A writer friend of mine shared an article about strong-willed children last night. I was scrolling my newsfeed during an intense episode of Scandal, using my “viewers discretion” as I’d been advised. I’m not even a mama, but the headline and the image of a cross-armed little girl made me pause. Before I even clicked the link, I stopped the show and reached for my journal because the Holy Spirit is no respecter of Netflix binges. And He had something to say.
The words “strong-willed child” might as well have been profane slurs to me as a little girl. It was a self-deprecating family joke that I never found very funny. People would compliment my Momma on her daughters, and she would laugh then tell them about her “strong-willed child” that mirrored all of her worst traits. Other parents would smile knowingly, and they’d talk Dobson-sanctioned parenting strategies, while I prayed the floor, or at least my mothers skirt, would open up and swallow me.
The words stung because I couldn’t deny they were true. It wasn’t that I refused to obey, it was just that I always had a question or an opinion about everything. The word “no” left my mouth before I could bring my hand up to stop it. In the role of “big sister” I owned those 18 months of seniority like they’d given me a throne to dictate from. I recognized these things in myself but no matter how hard I tried to stop, I kept getting into trouble. Everything pointed to one character flaw: my strong will.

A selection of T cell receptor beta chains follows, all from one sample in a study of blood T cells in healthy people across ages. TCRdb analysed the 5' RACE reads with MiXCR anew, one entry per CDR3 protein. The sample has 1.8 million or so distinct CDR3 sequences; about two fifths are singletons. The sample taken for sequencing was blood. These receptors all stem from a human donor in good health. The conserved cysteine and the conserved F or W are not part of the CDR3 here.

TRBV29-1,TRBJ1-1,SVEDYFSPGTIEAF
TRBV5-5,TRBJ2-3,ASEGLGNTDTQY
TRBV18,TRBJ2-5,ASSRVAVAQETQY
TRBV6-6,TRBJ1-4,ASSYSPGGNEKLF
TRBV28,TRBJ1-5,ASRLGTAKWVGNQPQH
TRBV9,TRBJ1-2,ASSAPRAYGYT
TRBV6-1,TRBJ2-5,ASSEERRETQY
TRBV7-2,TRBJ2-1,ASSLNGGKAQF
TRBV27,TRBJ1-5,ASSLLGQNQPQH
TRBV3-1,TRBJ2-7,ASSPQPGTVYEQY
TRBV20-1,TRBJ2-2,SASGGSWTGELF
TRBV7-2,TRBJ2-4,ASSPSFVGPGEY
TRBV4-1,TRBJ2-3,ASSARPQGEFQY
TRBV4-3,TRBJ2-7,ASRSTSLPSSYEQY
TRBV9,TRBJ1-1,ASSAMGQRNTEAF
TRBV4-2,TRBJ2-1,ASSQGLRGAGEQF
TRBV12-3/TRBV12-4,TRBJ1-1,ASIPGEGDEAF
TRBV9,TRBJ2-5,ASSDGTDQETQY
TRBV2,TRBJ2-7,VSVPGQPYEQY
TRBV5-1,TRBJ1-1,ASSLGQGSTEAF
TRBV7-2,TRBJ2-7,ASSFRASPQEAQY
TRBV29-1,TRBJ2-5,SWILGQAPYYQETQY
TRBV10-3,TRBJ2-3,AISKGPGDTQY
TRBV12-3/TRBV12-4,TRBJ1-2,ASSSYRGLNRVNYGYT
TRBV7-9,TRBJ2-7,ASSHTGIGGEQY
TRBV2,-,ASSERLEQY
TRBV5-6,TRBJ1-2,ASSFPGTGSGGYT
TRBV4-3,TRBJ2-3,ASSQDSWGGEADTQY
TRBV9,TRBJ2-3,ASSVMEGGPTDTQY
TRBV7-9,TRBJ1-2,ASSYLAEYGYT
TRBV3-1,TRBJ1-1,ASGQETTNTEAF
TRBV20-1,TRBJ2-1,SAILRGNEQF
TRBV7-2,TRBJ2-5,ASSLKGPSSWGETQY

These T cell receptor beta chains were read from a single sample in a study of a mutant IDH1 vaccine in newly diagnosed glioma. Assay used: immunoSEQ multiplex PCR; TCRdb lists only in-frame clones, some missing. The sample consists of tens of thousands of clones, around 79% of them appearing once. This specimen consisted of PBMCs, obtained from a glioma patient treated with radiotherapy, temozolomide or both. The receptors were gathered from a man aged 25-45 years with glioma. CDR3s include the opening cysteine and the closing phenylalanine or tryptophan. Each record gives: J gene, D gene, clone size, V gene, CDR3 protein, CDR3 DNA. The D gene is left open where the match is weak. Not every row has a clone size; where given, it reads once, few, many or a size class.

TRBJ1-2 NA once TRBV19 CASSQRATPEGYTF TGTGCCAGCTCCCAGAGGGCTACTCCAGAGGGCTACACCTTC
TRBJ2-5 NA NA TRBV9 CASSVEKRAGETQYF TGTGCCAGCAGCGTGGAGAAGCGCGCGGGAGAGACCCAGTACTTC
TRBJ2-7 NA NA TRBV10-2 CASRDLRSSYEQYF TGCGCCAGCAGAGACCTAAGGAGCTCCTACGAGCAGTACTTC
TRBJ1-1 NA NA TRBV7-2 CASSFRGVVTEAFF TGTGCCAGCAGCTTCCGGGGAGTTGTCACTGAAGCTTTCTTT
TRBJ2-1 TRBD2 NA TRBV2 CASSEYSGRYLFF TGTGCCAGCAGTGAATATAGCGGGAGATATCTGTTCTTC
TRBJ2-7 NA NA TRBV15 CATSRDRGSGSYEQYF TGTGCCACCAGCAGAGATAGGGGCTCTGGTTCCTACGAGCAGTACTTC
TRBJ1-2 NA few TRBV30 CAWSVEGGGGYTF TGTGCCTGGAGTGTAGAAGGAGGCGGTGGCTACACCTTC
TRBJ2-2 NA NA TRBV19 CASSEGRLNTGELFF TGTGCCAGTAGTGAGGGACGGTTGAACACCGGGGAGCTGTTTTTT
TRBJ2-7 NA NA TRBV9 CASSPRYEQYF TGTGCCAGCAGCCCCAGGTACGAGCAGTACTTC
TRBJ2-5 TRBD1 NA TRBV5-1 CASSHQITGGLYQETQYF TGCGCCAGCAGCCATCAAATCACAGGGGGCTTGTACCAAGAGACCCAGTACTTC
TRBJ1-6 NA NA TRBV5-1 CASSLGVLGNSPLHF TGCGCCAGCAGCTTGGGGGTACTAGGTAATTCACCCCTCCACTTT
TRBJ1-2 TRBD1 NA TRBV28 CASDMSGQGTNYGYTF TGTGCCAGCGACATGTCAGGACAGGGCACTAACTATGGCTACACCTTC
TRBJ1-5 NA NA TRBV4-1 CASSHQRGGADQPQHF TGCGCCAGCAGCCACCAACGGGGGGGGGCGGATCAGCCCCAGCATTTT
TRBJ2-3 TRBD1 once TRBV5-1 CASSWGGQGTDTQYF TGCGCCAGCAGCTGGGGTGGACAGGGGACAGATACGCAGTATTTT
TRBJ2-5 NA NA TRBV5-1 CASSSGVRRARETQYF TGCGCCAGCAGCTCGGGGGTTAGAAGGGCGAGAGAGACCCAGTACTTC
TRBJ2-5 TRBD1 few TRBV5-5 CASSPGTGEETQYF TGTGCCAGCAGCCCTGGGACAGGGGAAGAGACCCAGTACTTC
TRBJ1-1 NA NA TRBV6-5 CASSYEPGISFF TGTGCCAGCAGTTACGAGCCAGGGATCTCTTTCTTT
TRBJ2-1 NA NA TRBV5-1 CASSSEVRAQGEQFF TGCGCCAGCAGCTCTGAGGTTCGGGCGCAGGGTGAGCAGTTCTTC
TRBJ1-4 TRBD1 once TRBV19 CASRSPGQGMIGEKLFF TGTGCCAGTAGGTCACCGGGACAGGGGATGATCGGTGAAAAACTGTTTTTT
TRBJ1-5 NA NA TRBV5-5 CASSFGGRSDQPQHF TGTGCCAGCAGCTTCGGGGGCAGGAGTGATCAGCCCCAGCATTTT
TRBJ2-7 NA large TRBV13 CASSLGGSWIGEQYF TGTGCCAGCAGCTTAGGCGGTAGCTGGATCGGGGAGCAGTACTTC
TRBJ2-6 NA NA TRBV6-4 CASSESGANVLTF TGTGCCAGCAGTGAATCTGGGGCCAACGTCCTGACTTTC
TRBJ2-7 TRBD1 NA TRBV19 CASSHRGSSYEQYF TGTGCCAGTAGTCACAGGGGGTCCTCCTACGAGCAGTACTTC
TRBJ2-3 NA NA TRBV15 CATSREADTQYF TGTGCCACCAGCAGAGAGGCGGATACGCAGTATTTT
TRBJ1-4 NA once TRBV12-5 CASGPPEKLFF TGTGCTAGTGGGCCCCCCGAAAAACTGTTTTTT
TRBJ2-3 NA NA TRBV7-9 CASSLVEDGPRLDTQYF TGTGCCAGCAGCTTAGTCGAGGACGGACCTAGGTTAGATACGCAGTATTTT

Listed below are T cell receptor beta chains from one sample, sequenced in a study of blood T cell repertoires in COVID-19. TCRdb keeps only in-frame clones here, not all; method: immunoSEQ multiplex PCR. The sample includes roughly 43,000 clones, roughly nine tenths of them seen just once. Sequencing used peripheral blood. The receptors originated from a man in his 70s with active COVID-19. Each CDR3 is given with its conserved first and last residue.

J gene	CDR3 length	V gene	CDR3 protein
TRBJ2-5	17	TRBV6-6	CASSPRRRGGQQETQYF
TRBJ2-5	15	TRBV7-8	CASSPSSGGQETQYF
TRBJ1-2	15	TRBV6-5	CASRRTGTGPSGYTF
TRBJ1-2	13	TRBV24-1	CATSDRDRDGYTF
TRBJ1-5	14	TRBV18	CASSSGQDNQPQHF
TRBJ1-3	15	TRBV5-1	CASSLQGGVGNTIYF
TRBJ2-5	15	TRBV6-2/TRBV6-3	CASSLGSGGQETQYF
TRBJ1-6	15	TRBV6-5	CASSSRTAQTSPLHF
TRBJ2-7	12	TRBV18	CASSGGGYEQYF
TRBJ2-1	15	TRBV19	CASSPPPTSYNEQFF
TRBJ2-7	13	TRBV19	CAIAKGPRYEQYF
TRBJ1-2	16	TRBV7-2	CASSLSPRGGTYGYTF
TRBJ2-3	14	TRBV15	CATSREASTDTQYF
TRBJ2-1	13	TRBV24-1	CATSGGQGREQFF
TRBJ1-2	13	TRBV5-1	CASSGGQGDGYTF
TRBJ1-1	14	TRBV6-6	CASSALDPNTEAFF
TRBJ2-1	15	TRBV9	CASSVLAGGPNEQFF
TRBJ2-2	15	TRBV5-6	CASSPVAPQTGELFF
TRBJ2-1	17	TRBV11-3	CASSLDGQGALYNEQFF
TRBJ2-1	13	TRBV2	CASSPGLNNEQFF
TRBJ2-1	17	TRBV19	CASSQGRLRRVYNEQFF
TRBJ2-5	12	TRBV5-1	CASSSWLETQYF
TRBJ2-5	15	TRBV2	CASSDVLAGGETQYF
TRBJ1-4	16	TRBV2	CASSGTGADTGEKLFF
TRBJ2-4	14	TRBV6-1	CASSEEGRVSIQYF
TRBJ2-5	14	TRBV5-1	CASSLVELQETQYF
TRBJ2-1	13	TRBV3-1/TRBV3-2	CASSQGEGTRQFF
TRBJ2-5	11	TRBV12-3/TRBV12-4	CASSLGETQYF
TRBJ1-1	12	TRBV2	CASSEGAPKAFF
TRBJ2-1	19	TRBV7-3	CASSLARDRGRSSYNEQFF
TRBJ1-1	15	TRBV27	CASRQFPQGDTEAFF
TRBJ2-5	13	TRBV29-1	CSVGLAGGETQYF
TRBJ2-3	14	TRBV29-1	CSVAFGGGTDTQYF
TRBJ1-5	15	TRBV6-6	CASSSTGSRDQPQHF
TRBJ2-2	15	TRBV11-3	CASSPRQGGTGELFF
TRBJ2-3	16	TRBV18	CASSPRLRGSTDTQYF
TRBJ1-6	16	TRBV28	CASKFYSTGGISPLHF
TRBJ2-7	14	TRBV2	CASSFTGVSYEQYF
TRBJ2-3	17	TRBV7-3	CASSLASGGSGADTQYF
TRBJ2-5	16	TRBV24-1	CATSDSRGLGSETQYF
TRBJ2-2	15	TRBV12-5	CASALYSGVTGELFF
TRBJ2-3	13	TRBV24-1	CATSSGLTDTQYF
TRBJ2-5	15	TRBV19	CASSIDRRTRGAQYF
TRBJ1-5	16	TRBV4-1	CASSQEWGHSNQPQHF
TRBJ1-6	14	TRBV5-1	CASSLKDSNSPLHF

I hated my strong will. Despised it. I wanted to kill it more than anything in the world. My will became the enemy of God’s will, and I didn’t understand why it just.wouldn’t.die. The “old man” was supposed to pass away, all things were supposed to be new, weren’t they? Where was my “new man”? “Strong-willed” morphed into “rebellious” as a teenager no matter how desperately I prayed to be rid of the thorn in my flesh. This “quirk” of my personality became my besetting sin and the source of unending shame.
Until last night. Before I could even get pen to paper Jesus was reframing “the strong-willed child” in me. The same stubborn streak that did battle with my Momma for all those years has sustained me through some dark days. It supplied me the fortitude I needed to survive family dysfunction, sexual abuse, 10 years in a cult, and seasons of severe depression. But more than any of that, my strong will has been the greatest evidence of grace by driving me to cling to Jesus. What I saw as a fatal flaw He has used to keep my heart tethered to Himself, even when the circumstances dictated that I walk away. I didn’t break.
By the grace of God and with His help, I’ve drawn on that strength to fight the lie that I would always disappoint through undisciplined actions. I grew up. And I’m using the stubbornness I despised for 25 years to my advantage as I continue to seek healing. I can re-write my story and choose to leave a different legacy.
I used to think that being strong-willed doomed me to grow up a mean, bossy, control freak. I have my moments, just like any of us. But they no longer define me. I was a strong-willed child. Now I’m just strong.